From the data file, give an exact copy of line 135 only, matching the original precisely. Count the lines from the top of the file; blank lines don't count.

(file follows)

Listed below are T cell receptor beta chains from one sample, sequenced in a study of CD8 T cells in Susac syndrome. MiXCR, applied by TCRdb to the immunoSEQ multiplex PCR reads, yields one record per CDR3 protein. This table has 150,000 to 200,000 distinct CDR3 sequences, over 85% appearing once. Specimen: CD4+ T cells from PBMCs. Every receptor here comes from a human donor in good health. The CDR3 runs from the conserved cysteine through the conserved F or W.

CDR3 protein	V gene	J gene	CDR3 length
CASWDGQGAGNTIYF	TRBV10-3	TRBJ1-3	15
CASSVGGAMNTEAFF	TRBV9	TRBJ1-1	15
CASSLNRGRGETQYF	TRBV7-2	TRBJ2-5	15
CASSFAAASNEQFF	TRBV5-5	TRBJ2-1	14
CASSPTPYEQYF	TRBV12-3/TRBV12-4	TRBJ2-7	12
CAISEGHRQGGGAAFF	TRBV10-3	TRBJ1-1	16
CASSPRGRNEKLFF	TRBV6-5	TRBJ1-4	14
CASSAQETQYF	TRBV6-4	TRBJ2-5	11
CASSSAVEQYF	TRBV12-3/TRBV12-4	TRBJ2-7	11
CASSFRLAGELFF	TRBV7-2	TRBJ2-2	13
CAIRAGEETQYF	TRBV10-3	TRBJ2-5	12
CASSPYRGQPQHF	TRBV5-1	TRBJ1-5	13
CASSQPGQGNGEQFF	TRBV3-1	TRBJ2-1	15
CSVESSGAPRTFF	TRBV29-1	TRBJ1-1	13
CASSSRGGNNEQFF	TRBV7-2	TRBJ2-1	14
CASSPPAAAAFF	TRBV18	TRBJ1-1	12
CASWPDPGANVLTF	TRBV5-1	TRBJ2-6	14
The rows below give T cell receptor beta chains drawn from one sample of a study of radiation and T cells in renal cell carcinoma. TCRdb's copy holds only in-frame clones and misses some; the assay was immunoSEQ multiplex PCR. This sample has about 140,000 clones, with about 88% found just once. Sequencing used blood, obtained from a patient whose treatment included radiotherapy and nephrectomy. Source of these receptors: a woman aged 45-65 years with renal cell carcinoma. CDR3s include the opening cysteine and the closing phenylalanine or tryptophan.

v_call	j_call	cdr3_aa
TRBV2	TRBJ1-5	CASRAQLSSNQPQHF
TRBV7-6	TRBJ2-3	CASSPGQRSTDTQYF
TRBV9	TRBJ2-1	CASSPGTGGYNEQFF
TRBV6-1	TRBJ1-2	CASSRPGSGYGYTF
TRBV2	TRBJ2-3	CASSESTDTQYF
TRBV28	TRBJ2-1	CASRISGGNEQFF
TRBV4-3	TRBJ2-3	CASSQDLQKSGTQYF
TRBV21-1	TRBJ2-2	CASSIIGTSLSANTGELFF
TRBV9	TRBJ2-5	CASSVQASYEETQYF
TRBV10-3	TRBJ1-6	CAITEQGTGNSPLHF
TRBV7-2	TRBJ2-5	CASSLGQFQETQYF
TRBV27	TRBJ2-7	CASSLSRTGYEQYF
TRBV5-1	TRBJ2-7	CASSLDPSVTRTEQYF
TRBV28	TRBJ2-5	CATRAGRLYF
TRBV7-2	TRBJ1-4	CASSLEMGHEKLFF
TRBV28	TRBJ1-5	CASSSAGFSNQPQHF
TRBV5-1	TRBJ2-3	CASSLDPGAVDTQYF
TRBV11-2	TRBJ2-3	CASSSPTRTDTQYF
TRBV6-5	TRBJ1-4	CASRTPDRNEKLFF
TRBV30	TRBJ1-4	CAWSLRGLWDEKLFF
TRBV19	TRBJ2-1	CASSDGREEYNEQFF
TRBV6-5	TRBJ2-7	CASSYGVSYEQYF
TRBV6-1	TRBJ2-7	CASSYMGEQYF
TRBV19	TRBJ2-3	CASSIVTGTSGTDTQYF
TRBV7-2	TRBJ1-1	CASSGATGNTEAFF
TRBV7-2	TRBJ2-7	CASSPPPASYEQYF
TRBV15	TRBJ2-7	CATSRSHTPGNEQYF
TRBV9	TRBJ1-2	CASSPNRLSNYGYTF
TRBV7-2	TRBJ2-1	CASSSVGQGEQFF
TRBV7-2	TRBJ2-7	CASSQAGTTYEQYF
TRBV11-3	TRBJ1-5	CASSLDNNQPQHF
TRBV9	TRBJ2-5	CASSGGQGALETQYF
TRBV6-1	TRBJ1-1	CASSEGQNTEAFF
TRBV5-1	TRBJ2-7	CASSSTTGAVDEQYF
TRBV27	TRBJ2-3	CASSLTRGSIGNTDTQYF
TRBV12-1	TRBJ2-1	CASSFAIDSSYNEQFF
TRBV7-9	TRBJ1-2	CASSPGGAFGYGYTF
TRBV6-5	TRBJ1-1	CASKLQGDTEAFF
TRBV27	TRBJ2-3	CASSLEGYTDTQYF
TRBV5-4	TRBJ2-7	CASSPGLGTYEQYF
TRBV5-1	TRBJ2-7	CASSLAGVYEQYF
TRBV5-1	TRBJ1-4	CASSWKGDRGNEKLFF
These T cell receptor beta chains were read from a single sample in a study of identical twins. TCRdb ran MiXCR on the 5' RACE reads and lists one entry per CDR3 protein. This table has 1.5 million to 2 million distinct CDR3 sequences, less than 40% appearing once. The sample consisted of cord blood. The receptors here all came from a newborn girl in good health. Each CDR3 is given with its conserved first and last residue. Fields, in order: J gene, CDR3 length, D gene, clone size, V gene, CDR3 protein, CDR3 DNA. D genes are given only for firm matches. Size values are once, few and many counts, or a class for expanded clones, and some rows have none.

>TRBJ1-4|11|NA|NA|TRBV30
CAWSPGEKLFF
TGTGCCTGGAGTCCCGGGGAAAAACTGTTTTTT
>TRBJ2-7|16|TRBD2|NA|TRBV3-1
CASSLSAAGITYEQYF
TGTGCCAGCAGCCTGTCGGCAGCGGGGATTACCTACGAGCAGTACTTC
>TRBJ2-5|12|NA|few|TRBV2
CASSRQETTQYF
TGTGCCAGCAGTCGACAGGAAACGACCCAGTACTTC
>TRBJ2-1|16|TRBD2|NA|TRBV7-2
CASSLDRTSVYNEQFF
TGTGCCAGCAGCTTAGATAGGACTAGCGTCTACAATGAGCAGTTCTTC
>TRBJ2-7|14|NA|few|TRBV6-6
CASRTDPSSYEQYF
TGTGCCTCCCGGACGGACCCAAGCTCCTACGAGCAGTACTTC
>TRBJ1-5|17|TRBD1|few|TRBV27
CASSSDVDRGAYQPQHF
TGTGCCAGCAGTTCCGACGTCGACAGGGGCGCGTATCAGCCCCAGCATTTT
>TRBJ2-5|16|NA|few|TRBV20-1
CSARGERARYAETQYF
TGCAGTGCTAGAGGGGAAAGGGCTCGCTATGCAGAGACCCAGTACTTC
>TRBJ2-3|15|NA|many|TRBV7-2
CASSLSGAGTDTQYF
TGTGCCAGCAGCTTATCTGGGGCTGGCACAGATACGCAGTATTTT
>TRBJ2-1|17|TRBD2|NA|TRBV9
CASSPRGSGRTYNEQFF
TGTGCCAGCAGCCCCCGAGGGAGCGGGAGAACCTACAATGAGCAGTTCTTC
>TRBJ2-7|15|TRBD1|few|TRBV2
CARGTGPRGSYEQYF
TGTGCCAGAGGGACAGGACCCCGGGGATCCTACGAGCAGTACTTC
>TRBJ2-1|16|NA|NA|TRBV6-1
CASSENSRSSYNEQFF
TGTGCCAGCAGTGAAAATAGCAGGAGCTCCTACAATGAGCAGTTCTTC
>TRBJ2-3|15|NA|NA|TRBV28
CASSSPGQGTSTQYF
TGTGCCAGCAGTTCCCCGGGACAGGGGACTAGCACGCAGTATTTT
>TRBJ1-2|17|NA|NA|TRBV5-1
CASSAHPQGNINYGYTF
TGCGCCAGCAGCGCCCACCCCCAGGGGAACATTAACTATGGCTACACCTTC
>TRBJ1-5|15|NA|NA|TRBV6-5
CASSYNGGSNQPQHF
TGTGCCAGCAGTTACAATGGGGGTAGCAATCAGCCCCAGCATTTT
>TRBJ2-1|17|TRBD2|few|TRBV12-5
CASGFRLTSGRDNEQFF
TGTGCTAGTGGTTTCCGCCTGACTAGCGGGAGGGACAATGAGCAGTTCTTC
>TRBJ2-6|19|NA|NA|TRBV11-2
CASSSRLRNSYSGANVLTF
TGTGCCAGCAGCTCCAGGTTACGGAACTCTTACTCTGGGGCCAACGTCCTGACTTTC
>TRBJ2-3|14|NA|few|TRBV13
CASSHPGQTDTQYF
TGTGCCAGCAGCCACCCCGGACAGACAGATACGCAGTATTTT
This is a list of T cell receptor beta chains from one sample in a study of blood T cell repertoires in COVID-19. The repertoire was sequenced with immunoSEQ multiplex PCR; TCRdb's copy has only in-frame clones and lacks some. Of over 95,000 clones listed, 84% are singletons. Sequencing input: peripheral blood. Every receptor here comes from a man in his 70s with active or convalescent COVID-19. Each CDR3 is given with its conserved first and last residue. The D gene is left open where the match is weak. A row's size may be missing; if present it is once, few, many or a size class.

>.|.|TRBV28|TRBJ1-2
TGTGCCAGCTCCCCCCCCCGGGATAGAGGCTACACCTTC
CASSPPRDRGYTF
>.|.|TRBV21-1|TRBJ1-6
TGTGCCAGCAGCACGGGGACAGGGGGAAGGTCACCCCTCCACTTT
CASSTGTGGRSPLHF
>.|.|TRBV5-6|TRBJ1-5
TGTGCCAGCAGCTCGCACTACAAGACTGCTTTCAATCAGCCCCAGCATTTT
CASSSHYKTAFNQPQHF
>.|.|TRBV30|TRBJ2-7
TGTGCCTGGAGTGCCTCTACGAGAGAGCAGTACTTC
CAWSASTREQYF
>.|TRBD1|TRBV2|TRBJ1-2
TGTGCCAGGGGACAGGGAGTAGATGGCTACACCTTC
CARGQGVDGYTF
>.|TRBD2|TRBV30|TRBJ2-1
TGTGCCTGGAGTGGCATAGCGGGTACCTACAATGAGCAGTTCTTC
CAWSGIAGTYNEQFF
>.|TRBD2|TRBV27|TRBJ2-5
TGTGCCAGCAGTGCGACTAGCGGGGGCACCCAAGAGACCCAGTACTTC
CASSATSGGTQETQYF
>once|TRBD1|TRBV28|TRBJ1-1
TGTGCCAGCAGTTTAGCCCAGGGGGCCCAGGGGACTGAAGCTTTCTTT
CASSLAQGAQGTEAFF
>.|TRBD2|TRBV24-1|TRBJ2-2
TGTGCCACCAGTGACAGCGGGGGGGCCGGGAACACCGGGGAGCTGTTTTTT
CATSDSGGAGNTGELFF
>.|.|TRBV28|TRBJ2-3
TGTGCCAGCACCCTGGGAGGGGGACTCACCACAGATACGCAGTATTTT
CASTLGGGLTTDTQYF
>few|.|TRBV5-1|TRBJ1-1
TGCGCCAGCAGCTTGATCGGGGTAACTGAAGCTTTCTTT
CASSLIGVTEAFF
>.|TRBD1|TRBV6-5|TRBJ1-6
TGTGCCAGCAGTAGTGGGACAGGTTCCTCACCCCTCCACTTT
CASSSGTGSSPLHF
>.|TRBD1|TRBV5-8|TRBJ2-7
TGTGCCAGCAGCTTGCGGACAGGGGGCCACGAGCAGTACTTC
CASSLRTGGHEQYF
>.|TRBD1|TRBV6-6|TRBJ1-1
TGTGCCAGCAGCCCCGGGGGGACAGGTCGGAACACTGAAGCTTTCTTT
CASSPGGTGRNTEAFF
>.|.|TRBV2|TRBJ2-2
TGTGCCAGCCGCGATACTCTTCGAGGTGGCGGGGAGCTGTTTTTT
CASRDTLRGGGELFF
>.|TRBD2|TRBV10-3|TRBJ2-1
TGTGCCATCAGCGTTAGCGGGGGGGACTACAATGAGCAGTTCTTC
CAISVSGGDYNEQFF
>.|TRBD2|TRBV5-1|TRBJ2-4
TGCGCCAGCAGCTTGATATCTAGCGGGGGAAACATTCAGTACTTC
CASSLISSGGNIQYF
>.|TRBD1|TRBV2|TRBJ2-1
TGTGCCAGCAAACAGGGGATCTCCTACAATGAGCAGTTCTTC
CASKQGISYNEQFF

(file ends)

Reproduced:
>.|TRBD2|TRBV27|TRBJ2-5